Chapter 4. Coding.
The section on listening to music while coding has a truly bizarre anecdote:
"One day I went back into a module that I been editing while listening to the opening sequence of The Wall. The comments in that code contained lyrics from the piece, and editorial notations about dive bombers and crying babies."

I'm guessing lots of people listen to music while coding without a problem. I can imagine, if I had been working 80 hour weeks for the last month, I would something similar, but surely that is a symptom of being on a death march?

I liked the section on false delivery. It can sometimes be difficult for everyone to have a shared understanding of 'done'. A former Scrum Master used to have a short meeting whenever a new team member joined us to cover the "definition of done".

6. Practicing
I'm a little skeptical of repeatedly doing the same kata; yes create side projects to spike a new technology that you wish to learn about - but I'm not convinced that continued repetition of kata helps.

9. Time Management
I was glad to read, that it is OK to decline a meeting. It validates my practice of declining meetings without an agenda/ goal/ deliverable.

I liked the advice, on how to leave a meeting that you are not adding value to and from which you are receiving no value.

I thought this section contradicted what the author mentioned about 'The Flow Zone' in chapter 4.

"We write code when our focus-manna is high; and we do no other, less productive things when it's not.".

On the Zone - "It is the highly focused, tunnel-vision state of consciousness that programmers can get into while they write code.".

10. Estimation.
The following excerpt I found very peculiar - "I've only been drunk two times in my life, and only really drunk once. It was at the Teradyne Christmas party in 1978. I was 26 years old.".

14. Mentoring, apprenticeships and Craftsmanship.
I felt this chapter could have been longer, with more depth and more concrete proposals; this chapter should of been the highlight of the book - as the most of the themes of the book are either covered in depth elsewhere or are part of best practices/ agile bandwagon (TDD, unit tests, acceptance tests). It would have been nice to provide more information about efforts the IEEE or the ACM are doing to promote the idea of software professionals. A discussion on certifications may have been useful.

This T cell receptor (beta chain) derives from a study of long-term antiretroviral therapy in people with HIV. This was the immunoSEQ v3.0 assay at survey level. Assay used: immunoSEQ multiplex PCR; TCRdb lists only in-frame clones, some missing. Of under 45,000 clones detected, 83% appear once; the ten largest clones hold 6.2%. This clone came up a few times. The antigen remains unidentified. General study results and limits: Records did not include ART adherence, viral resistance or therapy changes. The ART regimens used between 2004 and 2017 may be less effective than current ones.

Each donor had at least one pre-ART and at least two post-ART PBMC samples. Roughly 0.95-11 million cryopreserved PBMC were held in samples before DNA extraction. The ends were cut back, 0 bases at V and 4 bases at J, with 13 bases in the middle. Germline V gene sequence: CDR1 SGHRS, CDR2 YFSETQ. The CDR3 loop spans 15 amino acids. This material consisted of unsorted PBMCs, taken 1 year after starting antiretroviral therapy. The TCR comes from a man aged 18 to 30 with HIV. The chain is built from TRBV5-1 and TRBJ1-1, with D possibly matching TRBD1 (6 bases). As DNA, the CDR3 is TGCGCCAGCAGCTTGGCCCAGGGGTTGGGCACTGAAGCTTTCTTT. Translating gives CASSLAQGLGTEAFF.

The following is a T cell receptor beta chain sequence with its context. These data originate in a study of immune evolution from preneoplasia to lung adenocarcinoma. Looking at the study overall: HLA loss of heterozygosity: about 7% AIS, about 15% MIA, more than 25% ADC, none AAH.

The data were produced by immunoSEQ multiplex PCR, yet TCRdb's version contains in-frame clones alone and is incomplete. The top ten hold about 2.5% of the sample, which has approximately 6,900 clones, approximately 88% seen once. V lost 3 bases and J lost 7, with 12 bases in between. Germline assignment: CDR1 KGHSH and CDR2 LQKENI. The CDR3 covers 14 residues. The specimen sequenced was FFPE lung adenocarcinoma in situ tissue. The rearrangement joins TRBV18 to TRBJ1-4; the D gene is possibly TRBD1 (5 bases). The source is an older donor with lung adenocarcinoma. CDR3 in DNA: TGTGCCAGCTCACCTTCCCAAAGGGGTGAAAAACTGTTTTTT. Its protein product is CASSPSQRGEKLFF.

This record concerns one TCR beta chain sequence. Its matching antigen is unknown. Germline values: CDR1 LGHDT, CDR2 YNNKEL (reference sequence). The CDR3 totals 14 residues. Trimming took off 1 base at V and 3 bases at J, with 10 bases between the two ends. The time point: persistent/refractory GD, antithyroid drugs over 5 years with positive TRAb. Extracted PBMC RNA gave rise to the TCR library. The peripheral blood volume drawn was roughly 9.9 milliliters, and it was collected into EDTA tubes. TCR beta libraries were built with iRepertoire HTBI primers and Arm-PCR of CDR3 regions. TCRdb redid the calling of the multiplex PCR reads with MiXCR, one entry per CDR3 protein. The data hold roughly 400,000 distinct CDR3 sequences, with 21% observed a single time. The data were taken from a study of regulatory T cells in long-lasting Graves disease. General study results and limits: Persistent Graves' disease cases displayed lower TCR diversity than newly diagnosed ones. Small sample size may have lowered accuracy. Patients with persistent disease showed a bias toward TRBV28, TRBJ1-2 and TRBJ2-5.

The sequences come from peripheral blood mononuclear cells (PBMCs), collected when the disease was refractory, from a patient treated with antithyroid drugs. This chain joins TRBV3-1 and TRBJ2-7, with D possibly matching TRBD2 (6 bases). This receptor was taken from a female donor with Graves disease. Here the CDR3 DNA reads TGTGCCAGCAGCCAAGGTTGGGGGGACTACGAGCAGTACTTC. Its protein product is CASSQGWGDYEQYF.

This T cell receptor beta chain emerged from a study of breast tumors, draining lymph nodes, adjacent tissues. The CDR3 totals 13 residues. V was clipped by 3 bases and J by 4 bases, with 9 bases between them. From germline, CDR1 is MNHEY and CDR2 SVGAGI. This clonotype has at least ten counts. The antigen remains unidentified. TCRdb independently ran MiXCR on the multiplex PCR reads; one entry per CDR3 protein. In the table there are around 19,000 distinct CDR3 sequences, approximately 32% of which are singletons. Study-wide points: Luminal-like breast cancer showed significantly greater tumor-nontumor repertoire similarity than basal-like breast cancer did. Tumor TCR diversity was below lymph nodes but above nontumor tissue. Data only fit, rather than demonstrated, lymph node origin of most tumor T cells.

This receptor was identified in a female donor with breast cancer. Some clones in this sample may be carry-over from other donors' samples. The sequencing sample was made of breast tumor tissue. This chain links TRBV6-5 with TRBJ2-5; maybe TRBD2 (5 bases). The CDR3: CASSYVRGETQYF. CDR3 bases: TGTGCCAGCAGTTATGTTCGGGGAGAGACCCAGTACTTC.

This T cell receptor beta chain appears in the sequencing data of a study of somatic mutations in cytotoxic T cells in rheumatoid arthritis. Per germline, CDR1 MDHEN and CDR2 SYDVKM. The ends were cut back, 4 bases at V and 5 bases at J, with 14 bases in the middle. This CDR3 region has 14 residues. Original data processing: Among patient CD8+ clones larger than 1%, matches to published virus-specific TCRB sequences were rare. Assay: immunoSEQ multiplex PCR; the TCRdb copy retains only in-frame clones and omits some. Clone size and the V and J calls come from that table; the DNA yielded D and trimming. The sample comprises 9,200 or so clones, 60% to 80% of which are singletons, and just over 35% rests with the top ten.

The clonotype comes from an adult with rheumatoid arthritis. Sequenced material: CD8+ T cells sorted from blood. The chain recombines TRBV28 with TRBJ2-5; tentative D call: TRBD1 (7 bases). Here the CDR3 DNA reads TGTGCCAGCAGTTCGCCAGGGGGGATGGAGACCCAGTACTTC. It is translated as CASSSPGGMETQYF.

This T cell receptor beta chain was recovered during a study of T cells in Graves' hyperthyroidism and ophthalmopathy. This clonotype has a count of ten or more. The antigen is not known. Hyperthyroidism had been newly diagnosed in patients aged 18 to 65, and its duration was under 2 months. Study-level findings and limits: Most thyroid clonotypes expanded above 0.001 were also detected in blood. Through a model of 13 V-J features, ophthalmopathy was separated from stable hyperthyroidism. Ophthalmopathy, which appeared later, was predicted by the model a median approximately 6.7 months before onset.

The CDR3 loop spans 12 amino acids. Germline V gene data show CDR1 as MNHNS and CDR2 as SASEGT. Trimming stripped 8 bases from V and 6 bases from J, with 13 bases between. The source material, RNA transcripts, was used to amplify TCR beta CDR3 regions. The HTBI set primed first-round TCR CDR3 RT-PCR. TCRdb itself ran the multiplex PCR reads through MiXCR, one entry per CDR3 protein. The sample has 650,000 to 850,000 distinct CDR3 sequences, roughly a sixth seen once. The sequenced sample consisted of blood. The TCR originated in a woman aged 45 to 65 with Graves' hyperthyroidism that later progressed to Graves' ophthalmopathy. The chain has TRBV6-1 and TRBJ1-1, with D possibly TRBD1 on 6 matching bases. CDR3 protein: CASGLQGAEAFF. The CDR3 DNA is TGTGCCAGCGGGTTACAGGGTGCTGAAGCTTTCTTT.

It felt like the book ended rather abruptly with on Tools. It seems this chapter is going to make the book dated very quickly; whereas a book on titled "The Clean Coder: A Code of Conduct for professional programmers" should be timeless.
10 internautes sur 10 ont trouvé ce commentaire utile 
Verbose, dogmatic, narrow. Better books out there 8 janvier 2012
Par C. Roeder - Publié sur
Format: Broché
I agree with many reviews on both sides. He makes good points about yes and no, but gets very dogmatic and hard-lined about some issues like TDD that could use some proof or convincing. He comes across that if you don't agree with him, you're not a professional. I need more than that from a book. I want to understand why, so I can integrate the author's opinions with my own experience and opinions and what I've read elsewhere.

For example, I see value in tests and writing them as you write code, not after, but I would be interested in arguments for a very tight test/code cycle. Arguments that address what wisdom there is in knowing your tools well enough that you know what your wrote and how it will work (that you know what your wrote). Arguments that also address the fact that it's just unit testing and there are limits to the feedback you get from them. A customer is not vetting your code, so any mistakes you make with regard to requirements, or understanding the problem, are still reflected in the test. Unit tests are good. Writing them as you write code keeps you on top of it, but they aren't the end-all. Coverage is something to be proud of, but it won't tell you if you are building the wrong thing. Martin writes with such emphasis for TDD, without mentioning it's limits that some might be mislead.

I'm an experienced developer with over 20 years of experience to draw upon to temper and evaluate any rules presented to me. While I think there are some good points in here, they aren't justified well enough for a beginner to understand these opinions and integrate them thoughtfully into their own practice. Just as a coder should have a good understanding of the fundamentals of their tools, of why things work they way they do, eschewing black magic, so should that coder understand process and guidelines such as those presented here.

Read The Pragmatic Programmer by Dave Thomas instead. Consider also Rob Pike's The Practice of Programming, maybe The Unix Philosphy, and even stuff like Peopleware (Demarco and Lister), Software Craftsmanship (McBreen), and Professional Software Development (McConnell) first.
6 internautes sur 6 ont trouvé ce commentaire utile 
Interesting, but too dogmatic and too personal 20 juillet 2012
Par Olivier - Publié sur
Format: Broché
The book reflects the experience and opinion of its author, but I had expected more than that: researched subjects and more nuances. As examples, and as mentioned in other reviews, the chapter on music and the 20h of personal work a week are really not convincing.
It's still an interesting reading, but if you do read it, keep some distance, it's not the Truth.